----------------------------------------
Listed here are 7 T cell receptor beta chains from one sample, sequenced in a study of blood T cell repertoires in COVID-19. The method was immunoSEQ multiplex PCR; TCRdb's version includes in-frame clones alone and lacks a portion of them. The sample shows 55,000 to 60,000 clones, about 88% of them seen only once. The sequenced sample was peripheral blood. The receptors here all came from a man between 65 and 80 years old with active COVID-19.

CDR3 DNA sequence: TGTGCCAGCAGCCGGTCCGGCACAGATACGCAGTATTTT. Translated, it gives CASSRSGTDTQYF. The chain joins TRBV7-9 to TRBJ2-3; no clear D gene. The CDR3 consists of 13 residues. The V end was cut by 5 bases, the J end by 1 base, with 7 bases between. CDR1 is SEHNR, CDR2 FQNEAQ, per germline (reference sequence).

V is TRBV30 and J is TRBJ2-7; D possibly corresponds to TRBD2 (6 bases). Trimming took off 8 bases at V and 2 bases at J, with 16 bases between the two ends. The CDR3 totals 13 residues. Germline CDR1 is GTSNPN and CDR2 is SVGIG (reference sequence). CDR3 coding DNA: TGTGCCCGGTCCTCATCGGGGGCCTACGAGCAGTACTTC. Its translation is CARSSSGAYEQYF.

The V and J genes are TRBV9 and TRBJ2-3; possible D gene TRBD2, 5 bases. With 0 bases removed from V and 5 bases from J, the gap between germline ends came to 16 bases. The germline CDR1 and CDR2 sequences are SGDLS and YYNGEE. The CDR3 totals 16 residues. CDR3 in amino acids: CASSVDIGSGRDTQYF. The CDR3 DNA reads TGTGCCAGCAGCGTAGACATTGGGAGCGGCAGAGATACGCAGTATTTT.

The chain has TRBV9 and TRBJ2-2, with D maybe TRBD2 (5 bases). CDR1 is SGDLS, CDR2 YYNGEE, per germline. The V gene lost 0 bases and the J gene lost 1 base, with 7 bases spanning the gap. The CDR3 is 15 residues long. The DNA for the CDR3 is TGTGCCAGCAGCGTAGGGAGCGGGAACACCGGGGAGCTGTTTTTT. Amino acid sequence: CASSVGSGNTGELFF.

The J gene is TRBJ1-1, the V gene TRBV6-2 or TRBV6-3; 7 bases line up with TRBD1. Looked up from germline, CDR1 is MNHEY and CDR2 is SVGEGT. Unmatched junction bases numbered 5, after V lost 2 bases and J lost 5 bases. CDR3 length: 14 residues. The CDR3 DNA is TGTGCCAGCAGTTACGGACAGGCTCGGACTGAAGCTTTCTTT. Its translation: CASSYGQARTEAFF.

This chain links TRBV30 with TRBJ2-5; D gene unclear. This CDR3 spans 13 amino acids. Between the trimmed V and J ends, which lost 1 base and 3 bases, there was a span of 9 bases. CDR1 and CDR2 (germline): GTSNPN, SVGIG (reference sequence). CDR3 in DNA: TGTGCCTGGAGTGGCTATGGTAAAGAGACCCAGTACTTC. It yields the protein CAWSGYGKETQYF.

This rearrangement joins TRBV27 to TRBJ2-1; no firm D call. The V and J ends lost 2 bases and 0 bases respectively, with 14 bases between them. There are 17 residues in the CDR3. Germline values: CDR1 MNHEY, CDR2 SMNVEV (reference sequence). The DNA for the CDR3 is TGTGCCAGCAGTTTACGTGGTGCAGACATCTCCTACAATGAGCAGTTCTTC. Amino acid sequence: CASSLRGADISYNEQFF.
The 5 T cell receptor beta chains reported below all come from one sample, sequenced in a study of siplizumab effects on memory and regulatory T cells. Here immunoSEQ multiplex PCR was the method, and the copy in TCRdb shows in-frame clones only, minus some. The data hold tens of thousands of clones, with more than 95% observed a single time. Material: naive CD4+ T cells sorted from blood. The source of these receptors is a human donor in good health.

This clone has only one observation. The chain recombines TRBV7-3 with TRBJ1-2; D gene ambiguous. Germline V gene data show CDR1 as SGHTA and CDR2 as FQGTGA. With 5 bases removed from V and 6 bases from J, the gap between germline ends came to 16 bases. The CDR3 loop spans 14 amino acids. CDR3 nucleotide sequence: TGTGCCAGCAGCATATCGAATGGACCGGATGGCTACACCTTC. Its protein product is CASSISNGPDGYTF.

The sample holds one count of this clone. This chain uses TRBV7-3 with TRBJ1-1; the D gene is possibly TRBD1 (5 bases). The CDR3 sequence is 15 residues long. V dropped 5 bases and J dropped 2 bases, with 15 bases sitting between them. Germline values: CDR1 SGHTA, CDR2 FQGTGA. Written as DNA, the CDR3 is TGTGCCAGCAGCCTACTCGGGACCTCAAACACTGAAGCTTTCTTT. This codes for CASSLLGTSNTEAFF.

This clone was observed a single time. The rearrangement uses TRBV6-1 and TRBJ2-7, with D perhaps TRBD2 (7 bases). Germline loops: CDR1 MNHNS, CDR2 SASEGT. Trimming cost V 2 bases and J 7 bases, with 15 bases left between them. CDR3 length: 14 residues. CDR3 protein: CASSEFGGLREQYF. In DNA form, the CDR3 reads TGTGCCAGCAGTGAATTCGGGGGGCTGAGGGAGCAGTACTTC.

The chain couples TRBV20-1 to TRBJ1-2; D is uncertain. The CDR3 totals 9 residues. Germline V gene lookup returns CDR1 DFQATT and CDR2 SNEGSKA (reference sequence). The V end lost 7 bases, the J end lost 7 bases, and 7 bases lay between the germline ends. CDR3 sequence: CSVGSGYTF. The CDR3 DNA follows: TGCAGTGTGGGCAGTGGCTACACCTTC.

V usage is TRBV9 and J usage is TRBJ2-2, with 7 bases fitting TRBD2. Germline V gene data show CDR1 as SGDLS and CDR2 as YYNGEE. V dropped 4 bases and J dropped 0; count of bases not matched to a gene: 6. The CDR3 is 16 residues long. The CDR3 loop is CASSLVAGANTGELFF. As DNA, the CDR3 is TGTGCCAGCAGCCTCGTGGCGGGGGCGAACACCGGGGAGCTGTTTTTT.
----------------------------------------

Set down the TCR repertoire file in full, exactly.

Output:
Listed here are 7 T cell receptor beta chains from one sample, sequenced in a study of blood T cell repertoires in COVID-19. The method was immunoSEQ multiplex PCR; TCRdb's version includes in-frame clones alone and lacks a portion of them. The sample shows 55,000 to 60,000 clones, about 88% of them seen only once. The sequenced sample was peripheral blood. The receptors here all came from a man between 65 and 80 years old with active COVID-19.

CDR3 DNA sequence: TGTGCCAGCAGCCGGTCCGGCACAGATACGCAGTATTTT. Translated, it gives CASSRSGTDTQYF. The chain joins TRBV7-9 to TRBJ2-3; no clear D gene. The CDR3 consists of 13 residues. The V end was cut by 5 bases, the J end by 1 base, with 7 bases between. CDR1 is SEHNR, CDR2 FQNEAQ, per germline (reference sequence).

V is TRBV30 and J is TRBJ2-7; D possibly corresponds to TRBD2 (6 bases). Trimming took off 8 bases at V and 2 bases at J, with 16 bases between the two ends. The CDR3 totals 13 residues. Germline CDR1 is GTSNPN and CDR2 is SVGIG (reference sequence). CDR3 coding DNA: TGTGCCCGGTCCTCATCGGGGGCCTACGAGCAGTACTTC. Its translation is CARSSSGAYEQYF.

The V and J genes are TRBV9 and TRBJ2-3; possible D gene TRBD2, 5 bases. With 0 bases removed from V and 5 bases from J, the gap between germline ends came to 16 bases. The germline CDR1 and CDR2 sequences are SGDLS and YYNGEE. The CDR3 totals 16 residues. CDR3 in amino acids: CASSVDIGSGRDTQYF. The CDR3 DNA reads TGTGCCAGCAGCGTAGACATTGGGAGCGGCAGAGATACGCAGTATTTT.

The chain has TRBV9 and TRBJ2-2, with D maybe TRBD2 (5 bases). CDR1 is SGDLS, CDR2 YYNGEE, per germline. The V gene lost 0 bases and the J gene lost 1 base, with 7 bases spanning the gap. The CDR3 is 15 residues long. The DNA for the CDR3 is TGTGCCAGCAGCGTAGGGAGCGGGAACACCGGGGAGCTGTTTTTT. Amino acid sequence: CASSVGSGNTGELFF.

The J gene is TRBJ1-1, the V gene TRBV6-2 or TRBV6-3; 7 bases line up with TRBD1. Looked up from germline, CDR1 is MNHEY and CDR2 is SVGEGT. Unmatched junction bases numbered 5, after V lost 2 bases and J lost 5 bases. CDR3 length: 14 residues. The CDR3 DNA is TGTGCCAGCAGTTACGGACAGGCTCGGACTGAAGCTTTCTTT. Its translation: CASSYGQARTEAFF.

This chain links TRBV30 with TRBJ2-5; D gene unclear. This CDR3 spans 13 amino acids. Between the trimmed V and J ends, which lost 1 base and 3 bases, there was a span of 9 bases. CDR1 and CDR2 (germline): GTSNPN, SVGIG (reference sequence). CDR3 in DNA: TGTGCCTGGAGTGGCTATGGTAAAGAGACCCAGTACTTC. It yields the protein CAWSGYGKETQYF.

This rearrangement joins TRBV27 to TRBJ2-1; no firm D call. The V and J ends lost 2 bases and 0 bases respectively, with 14 bases between them. There are 17 residues in the CDR3. Germline values: CDR1 MNHEY, CDR2 SMNVEV (reference sequence). The DNA for the CDR3 is TGTGCCAGCAGTTTACGTGGTGCAGACATCTCCTACAATGAGCAGTTCTTC. Amino acid sequence: CASSLRGADISYNEQFF.
The 5 T cell receptor beta chains reported below all come from one sample, sequenced in a study of siplizumab effects on memory and regulatory T cells. Here immunoSEQ multiplex PCR was the method, and the copy in TCRdb shows in-frame clones only, minus some. The data hold tens of thousands of clones, with more than 95% observed a single time. Material: naive CD4+ T cells sorted from blood. The source of these receptors is a human donor in good health.

This clone has only one observation. The chain recombines TRBV7-3 with TRBJ1-2; D gene ambiguous. Germline V gene data show CDR1 as SGHTA and CDR2 as FQGTGA. With 5 bases removed from V and 6 bases from J, the gap between germline ends came to 16 bases. The CDR3 loop spans 14 amino acids. CDR3 nucleotide sequence: TGTGCCAGCAGCATATCGAATGGACCGGATGGCTACACCTTC. Its protein product is CASSISNGPDGYTF.

The sample holds one count of this clone. This chain uses TRBV7-3 with TRBJ1-1; the D gene is possibly TRBD1 (5 bases). The CDR3 sequence is 15 residues long. V dropped 5 bases and J dropped 2 bases, with 15 bases sitting between them. Germline values: CDR1 SGHTA, CDR2 FQGTGA. Written as DNA, the CDR3 is TGTGCCAGCAGCCTACTCGGGACCTCAAACACTGAAGCTTTCTTT. This codes for CASSLLGTSNTEAFF.

This clone was observed a single time. The rearrangement uses TRBV6-1 and TRBJ2-7, with D perhaps TRBD2 (7 bases). Germline loops: CDR1 MNHNS, CDR2 SASEGT. Trimming cost V 2 bases and J 7 bases, with 15 bases left between them. CDR3 length: 14 residues. CDR3 protein: CASSEFGGLREQYF. In DNA form, the CDR3 reads TGTGCCAGCAGTGAATTCGGGGGGCTGAGGGAGCAGTACTTC.

The chain couples TRBV20-1 to TRBJ1-2; D is uncertain. The CDR3 totals 9 residues. Germline V gene lookup returns CDR1 DFQATT and CDR2 SNEGSKA (reference sequence). The V end lost 7 bases, the J end lost 7 bases, and 7 bases lay between the germline ends. CDR3 sequence: CSVGSGYTF. The CDR3 DNA follows: TGCAGTGTGGGCAGTGGCTACACCTTC.

V usage is TRBV9 and J usage is TRBJ2-2, with 7 bases fitting TRBD2. Germline V gene data show CDR1 as SGDLS and CDR2 as YYNGEE. V dropped 4 bases and J dropped 0; count of bases not matched to a gene: 6. The CDR3 is 16 residues long. The CDR3 loop is CASSLVAGANTGELFF. As DNA, the CDR3 is TGTGCCAGCAGCCTCGTGGCGGGGGCGAACACCGGGGAGCTGTTTTTT.